If individuals can find out what's happening through social networks, why can't the authorities in the same time? Banning mainstream social networking sites will push such communications underground, into one or many of a stream of less well-known sites.
There seems to be a fear in this country of the unseen. In an increasingly public world where Twitter updates are retweeted to thousands and Facebook statuses copied across the Internet, the issue of privacy has become one of 'if you have nothing to hide, you've nothing to fear'.
NECK sticking out time, but I shall be 61 next week and don't give a damn if nobody reading this doesn't agree with one single
Cameron is right in that these people should be stopped, but that should not involve banning people from using the internet or social media. What you can do is punish them if they do use it to incite violence.
The London Riots Weren't the Product of a Disaffected and Volatile New Underclass - it's Flash-looting and Mischief 2.0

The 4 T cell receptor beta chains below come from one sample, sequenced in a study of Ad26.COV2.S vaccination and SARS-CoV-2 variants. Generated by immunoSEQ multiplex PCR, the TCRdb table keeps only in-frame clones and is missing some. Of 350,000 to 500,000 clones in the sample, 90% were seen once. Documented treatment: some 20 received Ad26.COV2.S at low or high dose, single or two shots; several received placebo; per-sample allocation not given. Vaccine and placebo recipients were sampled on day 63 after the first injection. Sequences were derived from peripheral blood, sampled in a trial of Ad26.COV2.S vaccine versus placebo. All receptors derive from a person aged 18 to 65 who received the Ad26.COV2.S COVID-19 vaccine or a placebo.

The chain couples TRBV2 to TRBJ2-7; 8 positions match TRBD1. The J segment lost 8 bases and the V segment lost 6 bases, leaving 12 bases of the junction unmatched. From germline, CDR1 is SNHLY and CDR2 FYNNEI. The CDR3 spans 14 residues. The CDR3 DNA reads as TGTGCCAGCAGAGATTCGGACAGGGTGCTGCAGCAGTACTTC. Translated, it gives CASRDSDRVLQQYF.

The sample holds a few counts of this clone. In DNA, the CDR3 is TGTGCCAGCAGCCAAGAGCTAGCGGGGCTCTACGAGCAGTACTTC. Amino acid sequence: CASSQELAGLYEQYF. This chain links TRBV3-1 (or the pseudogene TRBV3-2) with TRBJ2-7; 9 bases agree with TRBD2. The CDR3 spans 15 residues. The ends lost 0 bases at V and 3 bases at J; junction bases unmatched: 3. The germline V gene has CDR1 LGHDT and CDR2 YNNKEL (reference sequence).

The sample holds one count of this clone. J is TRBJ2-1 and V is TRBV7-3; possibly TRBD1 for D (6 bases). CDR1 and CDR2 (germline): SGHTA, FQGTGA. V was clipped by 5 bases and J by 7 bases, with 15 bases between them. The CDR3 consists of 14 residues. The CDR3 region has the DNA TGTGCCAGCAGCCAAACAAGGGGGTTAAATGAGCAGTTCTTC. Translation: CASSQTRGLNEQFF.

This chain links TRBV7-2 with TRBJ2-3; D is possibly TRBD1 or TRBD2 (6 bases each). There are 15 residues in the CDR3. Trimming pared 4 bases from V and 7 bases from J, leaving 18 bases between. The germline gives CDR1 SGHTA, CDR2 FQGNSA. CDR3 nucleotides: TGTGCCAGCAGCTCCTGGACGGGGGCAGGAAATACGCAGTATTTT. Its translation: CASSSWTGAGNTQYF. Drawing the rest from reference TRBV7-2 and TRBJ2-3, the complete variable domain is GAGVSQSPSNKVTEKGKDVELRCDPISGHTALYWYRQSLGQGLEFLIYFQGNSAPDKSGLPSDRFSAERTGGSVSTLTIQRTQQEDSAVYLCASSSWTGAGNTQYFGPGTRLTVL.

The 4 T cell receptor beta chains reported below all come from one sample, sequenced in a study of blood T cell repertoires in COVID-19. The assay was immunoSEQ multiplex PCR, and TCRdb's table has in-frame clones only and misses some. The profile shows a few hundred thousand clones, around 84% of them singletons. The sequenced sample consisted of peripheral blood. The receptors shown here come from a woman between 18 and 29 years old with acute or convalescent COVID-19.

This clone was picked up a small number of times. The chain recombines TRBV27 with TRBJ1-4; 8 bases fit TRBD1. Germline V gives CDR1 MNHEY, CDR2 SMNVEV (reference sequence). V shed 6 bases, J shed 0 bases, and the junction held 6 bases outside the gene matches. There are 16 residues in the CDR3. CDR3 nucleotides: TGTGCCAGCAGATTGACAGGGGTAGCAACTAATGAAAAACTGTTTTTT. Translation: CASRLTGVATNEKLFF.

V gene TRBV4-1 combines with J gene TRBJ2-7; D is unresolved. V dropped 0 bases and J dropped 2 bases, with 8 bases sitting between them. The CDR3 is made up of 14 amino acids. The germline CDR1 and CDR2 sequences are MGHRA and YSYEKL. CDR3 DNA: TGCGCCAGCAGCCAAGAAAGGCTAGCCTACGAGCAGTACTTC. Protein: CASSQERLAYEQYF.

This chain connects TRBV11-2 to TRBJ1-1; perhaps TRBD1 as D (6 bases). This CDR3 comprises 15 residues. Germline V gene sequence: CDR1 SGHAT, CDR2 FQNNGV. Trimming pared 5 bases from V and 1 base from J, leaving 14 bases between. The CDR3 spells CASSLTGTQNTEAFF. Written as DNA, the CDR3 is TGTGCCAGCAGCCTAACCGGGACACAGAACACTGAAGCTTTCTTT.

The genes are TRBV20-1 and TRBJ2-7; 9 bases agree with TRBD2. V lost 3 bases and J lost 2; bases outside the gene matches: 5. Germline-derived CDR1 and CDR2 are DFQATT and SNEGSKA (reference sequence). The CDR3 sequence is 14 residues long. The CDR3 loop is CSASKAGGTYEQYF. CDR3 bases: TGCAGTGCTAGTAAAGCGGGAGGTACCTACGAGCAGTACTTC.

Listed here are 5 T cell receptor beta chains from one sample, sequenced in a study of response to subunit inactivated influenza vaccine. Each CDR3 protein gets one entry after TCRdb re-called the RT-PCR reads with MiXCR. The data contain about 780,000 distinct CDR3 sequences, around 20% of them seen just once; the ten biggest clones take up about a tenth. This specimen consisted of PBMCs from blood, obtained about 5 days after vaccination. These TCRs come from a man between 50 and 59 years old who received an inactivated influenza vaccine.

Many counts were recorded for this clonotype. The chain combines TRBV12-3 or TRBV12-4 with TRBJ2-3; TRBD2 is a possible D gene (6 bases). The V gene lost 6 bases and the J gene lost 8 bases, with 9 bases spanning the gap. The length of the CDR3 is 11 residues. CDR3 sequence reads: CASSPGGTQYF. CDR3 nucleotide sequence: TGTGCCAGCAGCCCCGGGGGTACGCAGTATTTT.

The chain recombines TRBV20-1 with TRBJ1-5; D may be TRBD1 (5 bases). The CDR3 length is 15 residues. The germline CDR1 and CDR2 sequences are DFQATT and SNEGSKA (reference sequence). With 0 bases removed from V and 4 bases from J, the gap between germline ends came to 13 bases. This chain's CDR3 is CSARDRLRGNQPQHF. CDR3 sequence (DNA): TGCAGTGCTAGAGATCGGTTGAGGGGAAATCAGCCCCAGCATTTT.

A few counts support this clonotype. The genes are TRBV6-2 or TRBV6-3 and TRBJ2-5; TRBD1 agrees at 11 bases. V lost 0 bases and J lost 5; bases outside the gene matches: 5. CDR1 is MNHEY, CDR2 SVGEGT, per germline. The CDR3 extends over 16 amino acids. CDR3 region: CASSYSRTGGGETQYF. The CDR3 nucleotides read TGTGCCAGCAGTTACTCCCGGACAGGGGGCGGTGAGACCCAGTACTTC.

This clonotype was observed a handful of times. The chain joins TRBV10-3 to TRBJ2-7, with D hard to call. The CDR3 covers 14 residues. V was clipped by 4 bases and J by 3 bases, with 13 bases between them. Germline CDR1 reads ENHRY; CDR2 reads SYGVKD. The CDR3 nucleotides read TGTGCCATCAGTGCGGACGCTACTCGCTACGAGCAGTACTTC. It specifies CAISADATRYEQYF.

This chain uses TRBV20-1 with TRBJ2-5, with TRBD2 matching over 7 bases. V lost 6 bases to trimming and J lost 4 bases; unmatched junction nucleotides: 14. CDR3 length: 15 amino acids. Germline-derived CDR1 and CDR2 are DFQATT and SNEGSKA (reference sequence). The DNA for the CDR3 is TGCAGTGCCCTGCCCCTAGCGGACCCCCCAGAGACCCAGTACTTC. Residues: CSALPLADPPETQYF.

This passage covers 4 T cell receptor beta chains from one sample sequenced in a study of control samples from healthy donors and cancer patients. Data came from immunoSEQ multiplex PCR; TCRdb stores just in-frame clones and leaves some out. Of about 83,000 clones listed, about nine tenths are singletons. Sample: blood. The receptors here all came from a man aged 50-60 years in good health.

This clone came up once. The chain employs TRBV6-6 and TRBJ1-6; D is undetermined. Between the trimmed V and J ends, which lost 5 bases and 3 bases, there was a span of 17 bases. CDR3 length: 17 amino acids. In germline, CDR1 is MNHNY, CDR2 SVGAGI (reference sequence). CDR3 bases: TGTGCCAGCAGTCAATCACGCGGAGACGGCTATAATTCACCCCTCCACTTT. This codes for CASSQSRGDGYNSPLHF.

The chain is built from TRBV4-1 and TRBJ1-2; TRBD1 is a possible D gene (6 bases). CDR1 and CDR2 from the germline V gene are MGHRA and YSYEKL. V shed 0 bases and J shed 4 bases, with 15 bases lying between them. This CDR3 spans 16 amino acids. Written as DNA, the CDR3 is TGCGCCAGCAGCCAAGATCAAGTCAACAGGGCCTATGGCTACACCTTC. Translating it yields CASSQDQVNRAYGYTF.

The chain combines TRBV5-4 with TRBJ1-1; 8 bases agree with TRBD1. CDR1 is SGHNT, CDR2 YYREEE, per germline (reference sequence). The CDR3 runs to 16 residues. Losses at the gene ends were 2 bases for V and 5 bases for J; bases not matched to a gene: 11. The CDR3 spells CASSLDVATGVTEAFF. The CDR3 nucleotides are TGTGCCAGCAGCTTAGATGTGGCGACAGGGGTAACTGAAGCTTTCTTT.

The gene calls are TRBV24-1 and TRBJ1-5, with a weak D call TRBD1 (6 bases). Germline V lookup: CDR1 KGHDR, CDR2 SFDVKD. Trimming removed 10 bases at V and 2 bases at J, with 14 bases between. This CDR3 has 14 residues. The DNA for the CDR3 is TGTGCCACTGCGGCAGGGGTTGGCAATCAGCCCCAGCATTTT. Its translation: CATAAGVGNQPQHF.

If you ever wanted to know what a real zombie outbreak would look like, you only had to tune into Sky News on Monday night.
Perhaps I sound like a Luddite, or possibly as a middle-aged man my values are distinctly pre-digital. Perhaps I just don't get the whole social media thing, which is moving so fast that old-fashioned values and morality are no longer relevant.
For those old enough to remember, the violence of the past few days in London has been uncomfortably reminiscent of the inner
The power of social media once again shows how riots are being organised online with total disregard to public safety and property. At what point do you cross the line with social media.
In the first couple of days of what started as the London riots, and quickly turned into the UK riots, social media took
PRESS ASSOCIATION -- Two teenagers are due to appear in court in connection with messages posted on Facebook allegedly encouraging